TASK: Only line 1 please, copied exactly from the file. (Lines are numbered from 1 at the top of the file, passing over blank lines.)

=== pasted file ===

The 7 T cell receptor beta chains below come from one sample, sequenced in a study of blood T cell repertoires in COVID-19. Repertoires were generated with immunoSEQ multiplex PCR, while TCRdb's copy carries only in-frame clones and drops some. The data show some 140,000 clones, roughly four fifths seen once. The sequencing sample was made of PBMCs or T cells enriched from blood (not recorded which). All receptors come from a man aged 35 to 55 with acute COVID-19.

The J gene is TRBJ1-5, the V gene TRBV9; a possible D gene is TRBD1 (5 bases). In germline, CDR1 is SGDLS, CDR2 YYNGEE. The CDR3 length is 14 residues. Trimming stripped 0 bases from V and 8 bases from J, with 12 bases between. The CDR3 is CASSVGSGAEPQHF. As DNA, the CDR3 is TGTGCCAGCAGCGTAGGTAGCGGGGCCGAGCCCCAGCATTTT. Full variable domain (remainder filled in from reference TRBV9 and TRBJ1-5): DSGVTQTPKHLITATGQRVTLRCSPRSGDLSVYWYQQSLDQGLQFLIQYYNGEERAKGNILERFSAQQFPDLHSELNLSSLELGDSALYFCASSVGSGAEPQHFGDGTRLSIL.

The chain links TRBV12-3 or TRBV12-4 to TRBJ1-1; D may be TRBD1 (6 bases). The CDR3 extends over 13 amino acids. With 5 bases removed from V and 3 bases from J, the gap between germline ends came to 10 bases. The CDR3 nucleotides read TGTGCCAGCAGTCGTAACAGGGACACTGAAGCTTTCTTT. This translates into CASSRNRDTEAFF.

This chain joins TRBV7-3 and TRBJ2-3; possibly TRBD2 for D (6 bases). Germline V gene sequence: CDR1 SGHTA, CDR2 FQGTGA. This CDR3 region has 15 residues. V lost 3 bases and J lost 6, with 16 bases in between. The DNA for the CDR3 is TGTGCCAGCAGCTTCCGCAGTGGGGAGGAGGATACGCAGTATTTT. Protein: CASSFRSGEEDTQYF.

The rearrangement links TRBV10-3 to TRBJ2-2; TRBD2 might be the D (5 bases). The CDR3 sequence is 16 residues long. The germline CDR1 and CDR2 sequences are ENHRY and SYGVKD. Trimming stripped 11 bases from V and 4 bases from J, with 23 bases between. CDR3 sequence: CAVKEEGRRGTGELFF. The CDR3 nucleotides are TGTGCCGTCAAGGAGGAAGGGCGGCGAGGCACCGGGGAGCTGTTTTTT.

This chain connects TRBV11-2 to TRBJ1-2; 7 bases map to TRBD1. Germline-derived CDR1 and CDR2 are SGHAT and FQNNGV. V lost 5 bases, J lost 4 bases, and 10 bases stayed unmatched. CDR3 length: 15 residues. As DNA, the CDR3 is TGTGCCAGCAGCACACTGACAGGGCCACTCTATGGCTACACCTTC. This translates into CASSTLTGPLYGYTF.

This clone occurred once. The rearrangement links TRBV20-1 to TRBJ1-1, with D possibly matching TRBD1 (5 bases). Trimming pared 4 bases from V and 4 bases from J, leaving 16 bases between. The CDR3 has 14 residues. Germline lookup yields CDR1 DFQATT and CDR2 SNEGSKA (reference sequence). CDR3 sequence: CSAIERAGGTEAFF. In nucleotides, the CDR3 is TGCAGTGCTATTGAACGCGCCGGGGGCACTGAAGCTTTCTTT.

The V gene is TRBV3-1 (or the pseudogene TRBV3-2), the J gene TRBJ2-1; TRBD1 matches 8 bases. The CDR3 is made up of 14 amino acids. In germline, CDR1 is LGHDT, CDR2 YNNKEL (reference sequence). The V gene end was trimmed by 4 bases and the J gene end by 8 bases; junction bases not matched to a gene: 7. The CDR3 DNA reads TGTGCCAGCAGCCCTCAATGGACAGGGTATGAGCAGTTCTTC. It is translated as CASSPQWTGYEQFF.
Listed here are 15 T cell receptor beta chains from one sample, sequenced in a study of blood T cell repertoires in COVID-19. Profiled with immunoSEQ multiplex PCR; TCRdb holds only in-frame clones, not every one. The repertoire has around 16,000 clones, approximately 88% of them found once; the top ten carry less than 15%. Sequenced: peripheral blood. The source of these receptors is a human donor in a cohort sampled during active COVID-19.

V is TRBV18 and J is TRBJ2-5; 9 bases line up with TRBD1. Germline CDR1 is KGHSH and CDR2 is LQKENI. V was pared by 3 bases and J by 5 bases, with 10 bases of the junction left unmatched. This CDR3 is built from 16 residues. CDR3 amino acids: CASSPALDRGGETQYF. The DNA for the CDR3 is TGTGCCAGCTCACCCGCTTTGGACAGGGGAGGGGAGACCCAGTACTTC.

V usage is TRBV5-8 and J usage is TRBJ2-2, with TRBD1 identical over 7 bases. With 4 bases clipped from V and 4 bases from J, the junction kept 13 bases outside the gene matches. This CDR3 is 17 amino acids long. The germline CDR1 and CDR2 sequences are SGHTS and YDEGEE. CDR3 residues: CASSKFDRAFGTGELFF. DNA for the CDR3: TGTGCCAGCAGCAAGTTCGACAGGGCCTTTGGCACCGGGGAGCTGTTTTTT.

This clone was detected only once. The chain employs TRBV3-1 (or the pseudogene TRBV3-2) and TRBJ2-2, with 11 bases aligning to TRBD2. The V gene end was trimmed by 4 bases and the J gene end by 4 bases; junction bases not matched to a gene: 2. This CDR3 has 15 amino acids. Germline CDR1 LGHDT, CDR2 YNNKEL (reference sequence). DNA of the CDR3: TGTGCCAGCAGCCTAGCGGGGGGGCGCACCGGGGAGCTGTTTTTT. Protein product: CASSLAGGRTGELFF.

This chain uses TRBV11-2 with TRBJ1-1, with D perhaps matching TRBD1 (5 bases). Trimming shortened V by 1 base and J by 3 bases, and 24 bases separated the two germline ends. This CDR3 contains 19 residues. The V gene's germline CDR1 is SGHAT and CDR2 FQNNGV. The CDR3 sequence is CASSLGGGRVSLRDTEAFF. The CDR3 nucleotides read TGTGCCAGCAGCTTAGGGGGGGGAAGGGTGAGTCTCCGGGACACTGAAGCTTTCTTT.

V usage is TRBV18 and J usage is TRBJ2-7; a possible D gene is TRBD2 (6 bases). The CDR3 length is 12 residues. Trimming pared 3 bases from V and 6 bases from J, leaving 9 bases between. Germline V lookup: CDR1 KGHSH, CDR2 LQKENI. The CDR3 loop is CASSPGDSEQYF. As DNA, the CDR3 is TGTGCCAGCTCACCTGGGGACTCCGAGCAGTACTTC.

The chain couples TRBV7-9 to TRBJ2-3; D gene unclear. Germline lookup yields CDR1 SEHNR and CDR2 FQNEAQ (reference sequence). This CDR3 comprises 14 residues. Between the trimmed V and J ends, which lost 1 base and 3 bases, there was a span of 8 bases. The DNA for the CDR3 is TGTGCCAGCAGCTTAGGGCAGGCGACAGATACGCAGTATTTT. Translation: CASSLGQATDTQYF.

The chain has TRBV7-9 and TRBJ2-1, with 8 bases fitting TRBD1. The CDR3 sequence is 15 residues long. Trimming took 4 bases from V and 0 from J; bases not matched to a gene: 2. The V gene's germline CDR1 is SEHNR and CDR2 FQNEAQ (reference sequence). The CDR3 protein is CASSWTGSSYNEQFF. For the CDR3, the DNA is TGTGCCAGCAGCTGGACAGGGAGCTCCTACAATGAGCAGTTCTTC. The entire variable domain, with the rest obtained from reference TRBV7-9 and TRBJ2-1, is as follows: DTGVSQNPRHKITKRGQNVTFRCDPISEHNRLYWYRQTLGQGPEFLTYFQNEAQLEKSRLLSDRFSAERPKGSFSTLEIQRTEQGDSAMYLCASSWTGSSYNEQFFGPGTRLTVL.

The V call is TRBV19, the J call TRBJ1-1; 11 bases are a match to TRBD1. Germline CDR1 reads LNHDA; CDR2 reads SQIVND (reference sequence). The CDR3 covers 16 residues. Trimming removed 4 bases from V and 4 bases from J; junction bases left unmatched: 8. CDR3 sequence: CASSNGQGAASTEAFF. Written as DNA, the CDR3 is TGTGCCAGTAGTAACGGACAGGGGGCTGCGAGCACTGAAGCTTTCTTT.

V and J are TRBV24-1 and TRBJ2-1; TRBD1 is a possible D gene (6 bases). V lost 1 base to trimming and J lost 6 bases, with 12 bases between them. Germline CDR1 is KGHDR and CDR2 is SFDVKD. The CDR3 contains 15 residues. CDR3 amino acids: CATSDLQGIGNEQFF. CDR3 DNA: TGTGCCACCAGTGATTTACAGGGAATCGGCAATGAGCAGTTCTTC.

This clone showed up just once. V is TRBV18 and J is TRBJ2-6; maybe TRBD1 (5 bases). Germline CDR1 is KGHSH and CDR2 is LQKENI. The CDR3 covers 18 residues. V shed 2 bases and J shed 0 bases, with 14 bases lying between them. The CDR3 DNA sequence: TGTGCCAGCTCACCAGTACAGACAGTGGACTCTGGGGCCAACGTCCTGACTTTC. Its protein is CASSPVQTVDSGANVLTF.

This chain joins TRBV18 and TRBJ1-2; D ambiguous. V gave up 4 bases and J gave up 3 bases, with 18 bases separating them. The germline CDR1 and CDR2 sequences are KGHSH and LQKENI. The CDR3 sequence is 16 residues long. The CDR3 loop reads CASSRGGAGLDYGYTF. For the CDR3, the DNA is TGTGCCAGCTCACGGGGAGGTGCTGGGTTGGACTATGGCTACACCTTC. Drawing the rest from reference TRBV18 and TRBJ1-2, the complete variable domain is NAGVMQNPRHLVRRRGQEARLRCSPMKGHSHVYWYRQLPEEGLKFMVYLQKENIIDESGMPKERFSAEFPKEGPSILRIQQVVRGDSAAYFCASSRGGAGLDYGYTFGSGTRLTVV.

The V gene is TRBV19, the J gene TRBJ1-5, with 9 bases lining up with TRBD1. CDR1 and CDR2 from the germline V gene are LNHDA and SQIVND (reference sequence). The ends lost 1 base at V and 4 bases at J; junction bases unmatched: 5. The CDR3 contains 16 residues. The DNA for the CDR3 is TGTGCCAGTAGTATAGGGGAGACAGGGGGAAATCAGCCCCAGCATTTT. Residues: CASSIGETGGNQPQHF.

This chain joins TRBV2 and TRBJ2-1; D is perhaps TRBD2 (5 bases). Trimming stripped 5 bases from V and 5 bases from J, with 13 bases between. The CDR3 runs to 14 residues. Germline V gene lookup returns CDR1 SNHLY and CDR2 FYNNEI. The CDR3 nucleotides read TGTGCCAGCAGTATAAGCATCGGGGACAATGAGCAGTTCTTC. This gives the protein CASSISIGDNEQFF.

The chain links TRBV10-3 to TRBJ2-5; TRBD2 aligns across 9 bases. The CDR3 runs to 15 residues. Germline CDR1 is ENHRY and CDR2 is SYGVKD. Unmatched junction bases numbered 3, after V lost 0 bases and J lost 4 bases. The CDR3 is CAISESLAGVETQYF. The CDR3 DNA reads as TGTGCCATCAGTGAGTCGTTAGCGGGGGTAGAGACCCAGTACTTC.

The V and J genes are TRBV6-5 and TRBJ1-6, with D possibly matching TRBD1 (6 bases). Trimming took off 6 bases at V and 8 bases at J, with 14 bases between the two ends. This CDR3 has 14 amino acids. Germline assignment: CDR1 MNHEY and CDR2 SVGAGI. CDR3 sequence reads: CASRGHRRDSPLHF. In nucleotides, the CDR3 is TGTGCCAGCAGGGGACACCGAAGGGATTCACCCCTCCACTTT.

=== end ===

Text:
The 7 T cell receptor beta chains below come from one sample, sequenced in a study of blood T cell repertoires in COVID-19. Repertoires were generated with immunoSEQ multiplex PCR, while TCRdb's copy carries only in-frame clones and drops some. The data show some 140,000 clones, roughly four fifths seen once. The sequencing sample was made of PBMCs or T cells enriched from blood (not recorded which). All receptors come from a man aged 35 to 55 with acute COVID-19.